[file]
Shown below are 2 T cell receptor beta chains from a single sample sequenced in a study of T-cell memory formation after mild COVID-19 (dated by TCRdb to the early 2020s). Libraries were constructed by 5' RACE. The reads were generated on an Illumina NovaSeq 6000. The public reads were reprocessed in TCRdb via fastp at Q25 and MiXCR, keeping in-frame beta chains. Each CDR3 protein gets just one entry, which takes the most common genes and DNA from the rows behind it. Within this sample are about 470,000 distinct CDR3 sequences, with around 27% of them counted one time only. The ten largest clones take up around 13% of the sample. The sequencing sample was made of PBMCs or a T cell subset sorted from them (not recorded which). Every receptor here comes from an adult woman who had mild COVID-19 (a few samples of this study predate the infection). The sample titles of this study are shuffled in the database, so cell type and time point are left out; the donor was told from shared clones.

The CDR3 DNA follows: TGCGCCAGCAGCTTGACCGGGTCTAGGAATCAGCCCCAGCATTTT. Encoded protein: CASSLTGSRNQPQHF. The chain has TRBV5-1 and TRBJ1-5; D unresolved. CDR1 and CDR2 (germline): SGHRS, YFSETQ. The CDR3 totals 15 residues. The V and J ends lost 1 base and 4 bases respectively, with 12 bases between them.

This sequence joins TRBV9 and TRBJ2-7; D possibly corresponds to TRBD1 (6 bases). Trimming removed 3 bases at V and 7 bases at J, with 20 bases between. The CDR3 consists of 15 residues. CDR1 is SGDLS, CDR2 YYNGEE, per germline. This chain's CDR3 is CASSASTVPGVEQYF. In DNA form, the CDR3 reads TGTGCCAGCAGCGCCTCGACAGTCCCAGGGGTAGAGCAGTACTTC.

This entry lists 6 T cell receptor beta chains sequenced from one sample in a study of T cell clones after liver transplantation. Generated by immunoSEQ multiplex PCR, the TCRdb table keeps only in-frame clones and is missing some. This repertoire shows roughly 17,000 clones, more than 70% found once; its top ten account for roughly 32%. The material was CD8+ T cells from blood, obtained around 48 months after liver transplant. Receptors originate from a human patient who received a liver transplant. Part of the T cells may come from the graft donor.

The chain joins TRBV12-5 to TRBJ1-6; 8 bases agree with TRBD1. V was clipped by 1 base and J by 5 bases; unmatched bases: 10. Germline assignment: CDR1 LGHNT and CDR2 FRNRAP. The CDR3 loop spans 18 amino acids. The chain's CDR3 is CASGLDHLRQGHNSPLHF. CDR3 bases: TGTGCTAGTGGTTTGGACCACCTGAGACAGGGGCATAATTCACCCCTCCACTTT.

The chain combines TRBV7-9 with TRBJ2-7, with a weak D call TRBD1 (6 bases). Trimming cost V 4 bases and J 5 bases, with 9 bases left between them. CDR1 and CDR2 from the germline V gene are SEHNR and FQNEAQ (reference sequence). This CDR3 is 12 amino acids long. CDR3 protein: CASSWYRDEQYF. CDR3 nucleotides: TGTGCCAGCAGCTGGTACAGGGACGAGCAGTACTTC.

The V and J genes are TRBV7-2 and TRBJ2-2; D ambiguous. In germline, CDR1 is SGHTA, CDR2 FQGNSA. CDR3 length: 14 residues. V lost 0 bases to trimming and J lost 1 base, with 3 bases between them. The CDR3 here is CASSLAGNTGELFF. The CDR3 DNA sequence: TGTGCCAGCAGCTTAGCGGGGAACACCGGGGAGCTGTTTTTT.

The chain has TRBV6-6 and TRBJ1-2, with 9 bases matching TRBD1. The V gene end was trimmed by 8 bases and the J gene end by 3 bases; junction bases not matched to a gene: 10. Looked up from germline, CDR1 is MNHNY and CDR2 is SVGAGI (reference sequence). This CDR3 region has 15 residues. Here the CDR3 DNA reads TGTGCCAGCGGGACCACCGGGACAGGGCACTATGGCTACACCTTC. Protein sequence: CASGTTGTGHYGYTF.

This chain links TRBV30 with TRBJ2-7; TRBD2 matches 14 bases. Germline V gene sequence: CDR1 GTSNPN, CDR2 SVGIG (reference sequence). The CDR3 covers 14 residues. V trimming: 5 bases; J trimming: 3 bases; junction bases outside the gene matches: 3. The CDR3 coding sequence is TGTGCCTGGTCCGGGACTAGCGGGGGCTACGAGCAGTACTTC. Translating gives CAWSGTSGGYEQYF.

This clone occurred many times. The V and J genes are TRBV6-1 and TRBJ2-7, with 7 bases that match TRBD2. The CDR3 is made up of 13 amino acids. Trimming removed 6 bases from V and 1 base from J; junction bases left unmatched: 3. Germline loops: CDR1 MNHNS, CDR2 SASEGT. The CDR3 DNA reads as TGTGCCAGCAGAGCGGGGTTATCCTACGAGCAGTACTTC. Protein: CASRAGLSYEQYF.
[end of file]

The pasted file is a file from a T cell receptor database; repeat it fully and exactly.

Shown below are 2 T cell receptor beta chains from a single sample sequenced in a study of T-cell memory formation after mild COVID-19 (dated by TCRdb to the early 2020s). Libraries were constructed by 5' RACE. The reads were generated on an Illumina NovaSeq 6000. The public reads were reprocessed in TCRdb via fastp at Q25 and MiXCR, keeping in-frame beta chains. Each CDR3 protein gets just one entry, which takes the most common genes and DNA from the rows behind it. Within this sample are about 470,000 distinct CDR3 sequences, with around 27% of them counted one time only. The ten largest clones take up around 13% of the sample. The sequencing sample was made of PBMCs or a T cell subset sorted from them (not recorded which). Every receptor here comes from an adult woman who had mild COVID-19 (a few samples of this study predate the infection). The sample titles of this study are shuffled in the database, so cell type and time point are left out; the donor was told from shared clones.

The CDR3 DNA follows: TGCGCCAGCAGCTTGACCGGGTCTAGGAATCAGCCCCAGCATTTT. Encoded protein: CASSLTGSRNQPQHF. The chain has TRBV5-1 and TRBJ1-5; D unresolved. CDR1 and CDR2 (germline): SGHRS, YFSETQ. The CDR3 totals 15 residues. The V and J ends lost 1 base and 4 bases respectively, with 12 bases between them.

This sequence joins TRBV9 and TRBJ2-7; D possibly corresponds to TRBD1 (6 bases). Trimming removed 3 bases at V and 7 bases at J, with 20 bases between. The CDR3 consists of 15 residues. CDR1 is SGDLS, CDR2 YYNGEE, per germline. This chain's CDR3 is CASSASTVPGVEQYF. In DNA form, the CDR3 reads TGTGCCAGCAGCGCCTCGACAGTCCCAGGGGTAGAGCAGTACTTC.

This entry lists 6 T cell receptor beta chains sequenced from one sample in a study of T cell clones after liver transplantation. Generated by immunoSEQ multiplex PCR, the TCRdb table keeps only in-frame clones and is missing some. This repertoire shows roughly 17,000 clones, more than 70% found once; its top ten account for roughly 32%. The material was CD8+ T cells from blood, obtained around 48 months after liver transplant. Receptors originate from a human patient who received a liver transplant. Part of the T cells may come from the graft donor.

The chain joins TRBV12-5 to TRBJ1-6; 8 bases agree with TRBD1. V was clipped by 1 base and J by 5 bases; unmatched bases: 10. Germline assignment: CDR1 LGHNT and CDR2 FRNRAP. The CDR3 loop spans 18 amino acids. The chain's CDR3 is CASGLDHLRQGHNSPLHF. CDR3 bases: TGTGCTAGTGGTTTGGACCACCTGAGACAGGGGCATAATTCACCCCTCCACTTT.

The chain combines TRBV7-9 with TRBJ2-7, with a weak D call TRBD1 (6 bases). Trimming cost V 4 bases and J 5 bases, with 9 bases left between them. CDR1 and CDR2 from the germline V gene are SEHNR and FQNEAQ (reference sequence). This CDR3 is 12 amino acids long. CDR3 protein: CASSWYRDEQYF. CDR3 nucleotides: TGTGCCAGCAGCTGGTACAGGGACGAGCAGTACTTC.

The V and J genes are TRBV7-2 and TRBJ2-2; D ambiguous. In germline, CDR1 is SGHTA, CDR2 FQGNSA. CDR3 length: 14 residues. V lost 0 bases to trimming and J lost 1 base, with 3 bases between them. The CDR3 here is CASSLAGNTGELFF. The CDR3 DNA sequence: TGTGCCAGCAGCTTAGCGGGGAACACCGGGGAGCTGTTTTTT.

The chain has TRBV6-6 and TRBJ1-2, with 9 bases matching TRBD1. The V gene end was trimmed by 8 bases and the J gene end by 3 bases; junction bases not matched to a gene: 10. Looked up from germline, CDR1 is MNHNY and CDR2 is SVGAGI (reference sequence). This CDR3 region has 15 residues. Here the CDR3 DNA reads TGTGCCAGCGGGACCACCGGGACAGGGCACTATGGCTACACCTTC. Protein sequence: CASGTTGTGHYGYTF.

This chain links TRBV30 with TRBJ2-7; TRBD2 matches 14 bases. Germline V gene sequence: CDR1 GTSNPN, CDR2 SVGIG (reference sequence). The CDR3 covers 14 residues. V trimming: 5 bases; J trimming: 3 bases; junction bases outside the gene matches: 3. The CDR3 coding sequence is TGTGCCTGGTCCGGGACTAGCGGGGGCTACGAGCAGTACTTC. Translating gives CAWSGTSGGYEQYF.

This clone occurred many times. The V and J genes are TRBV6-1 and TRBJ2-7, with 7 bases that match TRBD2. The CDR3 is made up of 13 amino acids. Trimming removed 6 bases from V and 1 base from J; junction bases left unmatched: 3. Germline loops: CDR1 MNHNS, CDR2 SASEGT. The CDR3 DNA reads as TGTGCCAGCAGAGCGGGGTTATCCTACGAGCAGTACTTC. Protein: CASRAGLSYEQYF.